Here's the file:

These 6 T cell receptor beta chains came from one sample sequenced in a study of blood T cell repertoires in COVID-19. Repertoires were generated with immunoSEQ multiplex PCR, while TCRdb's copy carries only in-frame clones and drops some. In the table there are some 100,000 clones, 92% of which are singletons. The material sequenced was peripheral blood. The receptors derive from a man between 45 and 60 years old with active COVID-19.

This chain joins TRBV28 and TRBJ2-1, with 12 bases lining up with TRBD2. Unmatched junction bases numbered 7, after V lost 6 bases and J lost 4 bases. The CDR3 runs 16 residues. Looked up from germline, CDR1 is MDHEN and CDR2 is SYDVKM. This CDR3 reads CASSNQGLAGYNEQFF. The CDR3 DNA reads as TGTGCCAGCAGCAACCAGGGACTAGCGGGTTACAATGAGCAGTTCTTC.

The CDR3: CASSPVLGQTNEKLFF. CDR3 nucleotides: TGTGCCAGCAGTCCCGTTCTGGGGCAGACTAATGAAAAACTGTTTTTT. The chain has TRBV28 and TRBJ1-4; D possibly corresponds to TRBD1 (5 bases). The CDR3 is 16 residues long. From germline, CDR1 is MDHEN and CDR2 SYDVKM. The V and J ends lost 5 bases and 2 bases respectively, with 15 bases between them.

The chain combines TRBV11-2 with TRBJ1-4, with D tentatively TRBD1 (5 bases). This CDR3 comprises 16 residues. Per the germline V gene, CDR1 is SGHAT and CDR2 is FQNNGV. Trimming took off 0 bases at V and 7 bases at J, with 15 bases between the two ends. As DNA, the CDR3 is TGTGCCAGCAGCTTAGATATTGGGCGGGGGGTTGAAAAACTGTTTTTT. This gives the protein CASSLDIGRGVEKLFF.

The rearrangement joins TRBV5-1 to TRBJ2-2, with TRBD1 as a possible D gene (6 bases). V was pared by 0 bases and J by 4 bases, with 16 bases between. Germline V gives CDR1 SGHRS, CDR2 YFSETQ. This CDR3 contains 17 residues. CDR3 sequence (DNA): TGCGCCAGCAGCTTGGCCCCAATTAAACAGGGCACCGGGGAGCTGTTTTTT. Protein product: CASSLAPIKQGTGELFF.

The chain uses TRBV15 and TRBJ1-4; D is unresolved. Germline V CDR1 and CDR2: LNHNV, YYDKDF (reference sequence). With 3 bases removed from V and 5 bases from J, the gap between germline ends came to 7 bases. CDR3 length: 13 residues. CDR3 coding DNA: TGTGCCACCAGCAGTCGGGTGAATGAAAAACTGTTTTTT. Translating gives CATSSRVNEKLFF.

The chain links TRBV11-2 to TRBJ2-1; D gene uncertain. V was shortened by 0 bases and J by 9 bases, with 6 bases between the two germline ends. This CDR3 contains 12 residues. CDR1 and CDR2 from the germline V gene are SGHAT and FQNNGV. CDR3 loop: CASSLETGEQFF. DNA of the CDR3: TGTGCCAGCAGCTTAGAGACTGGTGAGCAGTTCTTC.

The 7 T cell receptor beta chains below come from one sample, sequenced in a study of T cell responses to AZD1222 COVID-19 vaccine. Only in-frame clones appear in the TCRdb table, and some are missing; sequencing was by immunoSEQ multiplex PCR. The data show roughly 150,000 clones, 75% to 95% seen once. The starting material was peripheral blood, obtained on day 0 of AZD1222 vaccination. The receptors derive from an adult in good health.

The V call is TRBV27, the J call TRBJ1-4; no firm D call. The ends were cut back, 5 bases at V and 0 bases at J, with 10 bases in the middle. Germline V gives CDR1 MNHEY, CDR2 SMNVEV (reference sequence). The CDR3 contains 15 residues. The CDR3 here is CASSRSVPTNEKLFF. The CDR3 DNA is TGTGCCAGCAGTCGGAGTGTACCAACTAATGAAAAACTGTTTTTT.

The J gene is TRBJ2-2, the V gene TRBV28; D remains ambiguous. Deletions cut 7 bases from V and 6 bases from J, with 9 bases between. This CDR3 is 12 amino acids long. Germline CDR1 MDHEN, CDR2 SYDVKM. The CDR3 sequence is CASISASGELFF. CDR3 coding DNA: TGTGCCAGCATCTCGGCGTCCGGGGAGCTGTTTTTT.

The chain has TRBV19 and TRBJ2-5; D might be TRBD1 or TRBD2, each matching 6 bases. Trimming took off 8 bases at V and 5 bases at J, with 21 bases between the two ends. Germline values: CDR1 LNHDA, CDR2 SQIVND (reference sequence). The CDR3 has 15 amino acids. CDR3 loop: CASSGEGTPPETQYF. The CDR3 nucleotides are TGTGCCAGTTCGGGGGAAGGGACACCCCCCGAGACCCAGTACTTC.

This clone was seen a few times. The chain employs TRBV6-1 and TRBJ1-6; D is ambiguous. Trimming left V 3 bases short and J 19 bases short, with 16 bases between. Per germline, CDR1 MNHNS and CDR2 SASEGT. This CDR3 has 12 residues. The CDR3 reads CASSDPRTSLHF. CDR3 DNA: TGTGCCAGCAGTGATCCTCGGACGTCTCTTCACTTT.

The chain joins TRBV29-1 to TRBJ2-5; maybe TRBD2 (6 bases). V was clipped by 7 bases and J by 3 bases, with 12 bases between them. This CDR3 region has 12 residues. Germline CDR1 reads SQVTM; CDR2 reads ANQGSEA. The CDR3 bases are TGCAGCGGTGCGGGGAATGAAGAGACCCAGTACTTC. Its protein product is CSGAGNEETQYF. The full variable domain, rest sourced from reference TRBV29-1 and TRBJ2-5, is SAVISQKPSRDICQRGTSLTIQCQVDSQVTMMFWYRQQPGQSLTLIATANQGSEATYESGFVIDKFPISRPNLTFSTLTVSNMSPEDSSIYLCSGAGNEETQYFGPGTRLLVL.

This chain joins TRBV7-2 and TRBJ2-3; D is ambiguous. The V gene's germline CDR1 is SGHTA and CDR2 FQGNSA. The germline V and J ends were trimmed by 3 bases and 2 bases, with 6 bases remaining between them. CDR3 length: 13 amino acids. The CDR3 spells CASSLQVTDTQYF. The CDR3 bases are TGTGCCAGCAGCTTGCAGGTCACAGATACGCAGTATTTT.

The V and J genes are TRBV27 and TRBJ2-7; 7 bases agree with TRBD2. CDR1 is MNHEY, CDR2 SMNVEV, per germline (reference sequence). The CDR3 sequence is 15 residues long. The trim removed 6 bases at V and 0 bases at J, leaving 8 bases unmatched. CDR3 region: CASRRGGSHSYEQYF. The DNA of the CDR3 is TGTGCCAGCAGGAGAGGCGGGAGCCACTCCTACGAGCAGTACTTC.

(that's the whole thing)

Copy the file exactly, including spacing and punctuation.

These 6 T cell receptor beta chains came from one sample sequenced in a study of blood T cell repertoires in COVID-19. Repertoires were generated with immunoSEQ multiplex PCR, while TCRdb's copy carries only in-frame clones and drops some. In the table there are some 100,000 clones, 92% of which are singletons. The material sequenced was peripheral blood. The receptors derive from a man between 45 and 60 years old with active COVID-19.

This chain joins TRBV28 and TRBJ2-1, with 12 bases lining up with TRBD2. Unmatched junction bases numbered 7, after V lost 6 bases and J lost 4 bases. The CDR3 runs 16 residues. Looked up from germline, CDR1 is MDHEN and CDR2 is SYDVKM. This CDR3 reads CASSNQGLAGYNEQFF. The CDR3 DNA reads as TGTGCCAGCAGCAACCAGGGACTAGCGGGTTACAATGAGCAGTTCTTC.

The CDR3: CASSPVLGQTNEKLFF. CDR3 nucleotides: TGTGCCAGCAGTCCCGTTCTGGGGCAGACTAATGAAAAACTGTTTTTT. The chain has TRBV28 and TRBJ1-4; D possibly corresponds to TRBD1 (5 bases). The CDR3 is 16 residues long. From germline, CDR1 is MDHEN and CDR2 SYDVKM. The V and J ends lost 5 bases and 2 bases respectively, with 15 bases between them.

The chain combines TRBV11-2 with TRBJ1-4, with D tentatively TRBD1 (5 bases). This CDR3 comprises 16 residues. Per the germline V gene, CDR1 is SGHAT and CDR2 is FQNNGV. Trimming took off 0 bases at V and 7 bases at J, with 15 bases between the two ends. As DNA, the CDR3 is TGTGCCAGCAGCTTAGATATTGGGCGGGGGGTTGAAAAACTGTTTTTT. This gives the protein CASSLDIGRGVEKLFF.

The rearrangement joins TRBV5-1 to TRBJ2-2, with TRBD1 as a possible D gene (6 bases). V was pared by 0 bases and J by 4 bases, with 16 bases between. Germline V gives CDR1 SGHRS, CDR2 YFSETQ. This CDR3 contains 17 residues. CDR3 sequence (DNA): TGCGCCAGCAGCTTGGCCCCAATTAAACAGGGCACCGGGGAGCTGTTTTTT. Protein product: CASSLAPIKQGTGELFF.

The chain uses TRBV15 and TRBJ1-4; D is unresolved. Germline V CDR1 and CDR2: LNHNV, YYDKDF (reference sequence). With 3 bases removed from V and 5 bases from J, the gap between germline ends came to 7 bases. CDR3 length: 13 residues. CDR3 coding DNA: TGTGCCACCAGCAGTCGGGTGAATGAAAAACTGTTTTTT. Translating gives CATSSRVNEKLFF.

The chain links TRBV11-2 to TRBJ2-1; D gene uncertain. V was shortened by 0 bases and J by 9 bases, with 6 bases between the two germline ends. This CDR3 contains 12 residues. CDR1 and CDR2 from the germline V gene are SGHAT and FQNNGV. CDR3 loop: CASSLETGEQFF. DNA of the CDR3: TGTGCCAGCAGCTTAGAGACTGGTGAGCAGTTCTTC.

The 7 T cell receptor beta chains below come from one sample, sequenced in a study of T cell responses to AZD1222 COVID-19 vaccine. Only in-frame clones appear in the TCRdb table, and some are missing; sequencing was by immunoSEQ multiplex PCR. The data show roughly 150,000 clones, 75% to 95% seen once. The starting material was peripheral blood, obtained on day 0 of AZD1222 vaccination. The receptors derive from an adult in good health.

The V call is TRBV27, the J call TRBJ1-4; no firm D call. The ends were cut back, 5 bases at V and 0 bases at J, with 10 bases in the middle. Germline V gives CDR1 MNHEY, CDR2 SMNVEV (reference sequence). The CDR3 contains 15 residues. The CDR3 here is CASSRSVPTNEKLFF. The CDR3 DNA is TGTGCCAGCAGTCGGAGTGTACCAACTAATGAAAAACTGTTTTTT.

The J gene is TRBJ2-2, the V gene TRBV28; D remains ambiguous. Deletions cut 7 bases from V and 6 bases from J, with 9 bases between. This CDR3 is 12 amino acids long. Germline CDR1 MDHEN, CDR2 SYDVKM. The CDR3 sequence is CASISASGELFF. CDR3 coding DNA: TGTGCCAGCATCTCGGCGTCCGGGGAGCTGTTTTTT.

The chain has TRBV19 and TRBJ2-5; D might be TRBD1 or TRBD2, each matching 6 bases. Trimming took off 8 bases at V and 5 bases at J, with 21 bases between the two ends. Germline values: CDR1 LNHDA, CDR2 SQIVND (reference sequence). The CDR3 has 15 amino acids. CDR3 loop: CASSGEGTPPETQYF. The CDR3 nucleotides are TGTGCCAGTTCGGGGGAAGGGACACCCCCCGAGACCCAGTACTTC.

This clone was seen a few times. The chain employs TRBV6-1 and TRBJ1-6; D is ambiguous. Trimming left V 3 bases short and J 19 bases short, with 16 bases between. Per germline, CDR1 MNHNS and CDR2 SASEGT. This CDR3 has 12 residues. The CDR3 reads CASSDPRTSLHF. CDR3 DNA: TGTGCCAGCAGTGATCCTCGGACGTCTCTTCACTTT.

The chain joins TRBV29-1 to TRBJ2-5; maybe TRBD2 (6 bases). V was clipped by 7 bases and J by 3 bases, with 12 bases between them. This CDR3 region has 12 residues. Germline CDR1 reads SQVTM; CDR2 reads ANQGSEA. The CDR3 bases are TGCAGCGGTGCGGGGAATGAAGAGACCCAGTACTTC. Its protein product is CSGAGNEETQYF. The full variable domain, rest sourced from reference TRBV29-1 and TRBJ2-5, is SAVISQKPSRDICQRGTSLTIQCQVDSQVTMMFWYRQQPGQSLTLIATANQGSEATYESGFVIDKFPISRPNLTFSTLTVSNMSPEDSSIYLCSGAGNEETQYFGPGTRLLVL.

This chain joins TRBV7-2 and TRBJ2-3; D is ambiguous. The V gene's germline CDR1 is SGHTA and CDR2 FQGNSA. The germline V and J ends were trimmed by 3 bases and 2 bases, with 6 bases remaining between them. CDR3 length: 13 amino acids. The CDR3 spells CASSLQVTDTQYF. The CDR3 bases are TGTGCCAGCAGCTTGCAGGTCACAGATACGCAGTATTTT.

The V and J genes are TRBV27 and TRBJ2-7; 7 bases agree with TRBD2. CDR1 is MNHEY, CDR2 SMNVEV, per germline (reference sequence). The CDR3 sequence is 15 residues long. The trim removed 6 bases at V and 0 bases at J, leaving 8 bases unmatched. CDR3 region: CASRRGGSHSYEQYF. The DNA of the CDR3 is TGTGCCAGCAGGAGAGGCGGGAGCCACTCCTACGAGCAGTACTTC.